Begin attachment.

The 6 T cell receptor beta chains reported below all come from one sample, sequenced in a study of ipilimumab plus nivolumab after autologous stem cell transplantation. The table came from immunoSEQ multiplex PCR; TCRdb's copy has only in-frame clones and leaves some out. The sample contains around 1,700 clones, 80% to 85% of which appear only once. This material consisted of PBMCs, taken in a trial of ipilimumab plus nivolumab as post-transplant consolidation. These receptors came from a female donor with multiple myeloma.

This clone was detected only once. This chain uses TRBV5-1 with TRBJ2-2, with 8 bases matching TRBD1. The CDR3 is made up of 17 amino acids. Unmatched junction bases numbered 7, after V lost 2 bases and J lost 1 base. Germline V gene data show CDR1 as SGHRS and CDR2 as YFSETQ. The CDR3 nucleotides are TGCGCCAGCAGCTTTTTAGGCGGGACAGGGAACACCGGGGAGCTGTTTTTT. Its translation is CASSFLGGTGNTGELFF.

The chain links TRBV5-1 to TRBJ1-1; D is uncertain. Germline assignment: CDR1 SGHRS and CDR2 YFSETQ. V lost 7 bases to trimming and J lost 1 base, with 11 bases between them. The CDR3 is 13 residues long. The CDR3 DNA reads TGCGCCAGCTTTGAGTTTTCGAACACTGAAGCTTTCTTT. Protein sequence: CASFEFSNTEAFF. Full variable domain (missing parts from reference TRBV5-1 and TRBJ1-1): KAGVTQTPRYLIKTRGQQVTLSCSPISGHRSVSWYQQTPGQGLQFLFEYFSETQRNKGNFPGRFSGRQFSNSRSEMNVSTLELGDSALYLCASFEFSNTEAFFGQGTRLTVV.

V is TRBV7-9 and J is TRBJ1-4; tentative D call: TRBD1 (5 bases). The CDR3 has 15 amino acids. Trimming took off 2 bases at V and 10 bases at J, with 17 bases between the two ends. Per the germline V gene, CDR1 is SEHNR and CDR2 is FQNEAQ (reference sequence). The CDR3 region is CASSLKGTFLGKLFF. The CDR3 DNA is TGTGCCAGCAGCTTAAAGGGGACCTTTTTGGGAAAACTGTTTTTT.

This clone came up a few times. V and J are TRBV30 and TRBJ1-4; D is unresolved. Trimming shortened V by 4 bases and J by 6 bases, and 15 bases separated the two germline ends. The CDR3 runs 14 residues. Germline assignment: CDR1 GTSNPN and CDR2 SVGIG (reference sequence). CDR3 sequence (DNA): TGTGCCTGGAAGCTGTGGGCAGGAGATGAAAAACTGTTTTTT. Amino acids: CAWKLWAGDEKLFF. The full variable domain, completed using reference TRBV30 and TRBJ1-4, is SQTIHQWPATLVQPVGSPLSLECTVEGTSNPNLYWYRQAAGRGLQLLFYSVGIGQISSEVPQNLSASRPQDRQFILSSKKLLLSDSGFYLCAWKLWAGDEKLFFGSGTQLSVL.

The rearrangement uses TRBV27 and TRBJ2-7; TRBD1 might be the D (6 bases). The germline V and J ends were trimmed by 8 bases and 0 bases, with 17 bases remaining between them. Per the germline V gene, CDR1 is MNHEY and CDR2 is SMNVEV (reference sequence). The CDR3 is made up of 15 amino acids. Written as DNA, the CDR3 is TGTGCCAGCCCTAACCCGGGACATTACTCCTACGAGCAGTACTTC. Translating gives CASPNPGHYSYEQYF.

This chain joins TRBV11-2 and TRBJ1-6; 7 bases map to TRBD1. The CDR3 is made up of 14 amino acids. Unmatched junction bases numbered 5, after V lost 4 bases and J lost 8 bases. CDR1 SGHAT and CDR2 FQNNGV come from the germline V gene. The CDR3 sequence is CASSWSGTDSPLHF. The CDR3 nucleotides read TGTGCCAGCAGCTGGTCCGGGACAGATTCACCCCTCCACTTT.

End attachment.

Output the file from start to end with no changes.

The 6 T cell receptor beta chains reported below all come from one sample, sequenced in a study of ipilimumab plus nivolumab after autologous stem cell transplantation. The table came from immunoSEQ multiplex PCR; TCRdb's copy has only in-frame clones and leaves some out. The sample contains around 1,700 clones, 80% to 85% of which appear only once. This material consisted of PBMCs, taken in a trial of ipilimumab plus nivolumab as post-transplant consolidation. These receptors came from a female donor with multiple myeloma.

This clone was detected only once. This chain uses TRBV5-1 with TRBJ2-2, with 8 bases matching TRBD1. The CDR3 is made up of 17 amino acids. Unmatched junction bases numbered 7, after V lost 2 bases and J lost 1 base. Germline V gene data show CDR1 as SGHRS and CDR2 as YFSETQ. The CDR3 nucleotides are TGCGCCAGCAGCTTTTTAGGCGGGACAGGGAACACCGGGGAGCTGTTTTTT. Its translation is CASSFLGGTGNTGELFF.

The chain links TRBV5-1 to TRBJ1-1; D is uncertain. Germline assignment: CDR1 SGHRS and CDR2 YFSETQ. V lost 7 bases to trimming and J lost 1 base, with 11 bases between them. The CDR3 is 13 residues long. The CDR3 DNA reads TGCGCCAGCTTTGAGTTTTCGAACACTGAAGCTTTCTTT. Protein sequence: CASFEFSNTEAFF. Full variable domain (missing parts from reference TRBV5-1 and TRBJ1-1): KAGVTQTPRYLIKTRGQQVTLSCSPISGHRSVSWYQQTPGQGLQFLFEYFSETQRNKGNFPGRFSGRQFSNSRSEMNVSTLELGDSALYLCASFEFSNTEAFFGQGTRLTVV.

V is TRBV7-9 and J is TRBJ1-4; tentative D call: TRBD1 (5 bases). The CDR3 has 15 amino acids. Trimming took off 2 bases at V and 10 bases at J, with 17 bases between the two ends. Per the germline V gene, CDR1 is SEHNR and CDR2 is FQNEAQ (reference sequence). The CDR3 region is CASSLKGTFLGKLFF. The CDR3 DNA is TGTGCCAGCAGCTTAAAGGGGACCTTTTTGGGAAAACTGTTTTTT.

This clone came up a few times. V and J are TRBV30 and TRBJ1-4; D is unresolved. Trimming shortened V by 4 bases and J by 6 bases, and 15 bases separated the two germline ends. The CDR3 runs 14 residues. Germline assignment: CDR1 GTSNPN and CDR2 SVGIG (reference sequence). CDR3 sequence (DNA): TGTGCCTGGAAGCTGTGGGCAGGAGATGAAAAACTGTTTTTT. Amino acids: CAWKLWAGDEKLFF. The full variable domain, completed using reference TRBV30 and TRBJ1-4, is SQTIHQWPATLVQPVGSPLSLECTVEGTSNPNLYWYRQAAGRGLQLLFYSVGIGQISSEVPQNLSASRPQDRQFILSSKKLLLSDSGFYLCAWKLWAGDEKLFFGSGTQLSVL.

The rearrangement uses TRBV27 and TRBJ2-7; TRBD1 might be the D (6 bases). The germline V and J ends were trimmed by 8 bases and 0 bases, with 17 bases remaining between them. Per the germline V gene, CDR1 is MNHEY and CDR2 is SMNVEV (reference sequence). The CDR3 is made up of 15 amino acids. Written as DNA, the CDR3 is TGTGCCAGCCCTAACCCGGGACATTACTCCTACGAGCAGTACTTC. Translating gives CASPNPGHYSYEQYF.

This chain joins TRBV11-2 and TRBJ1-6; 7 bases map to TRBD1. The CDR3 is made up of 14 amino acids. Unmatched junction bases numbered 5, after V lost 4 bases and J lost 8 bases. CDR1 SGHAT and CDR2 FQNNGV come from the germline V gene. The CDR3 sequence is CASSWSGTDSPLHF. The CDR3 nucleotides read TGTGCCAGCAGCTGGTCCGGGACAGATTCACCCCTCCACTTT.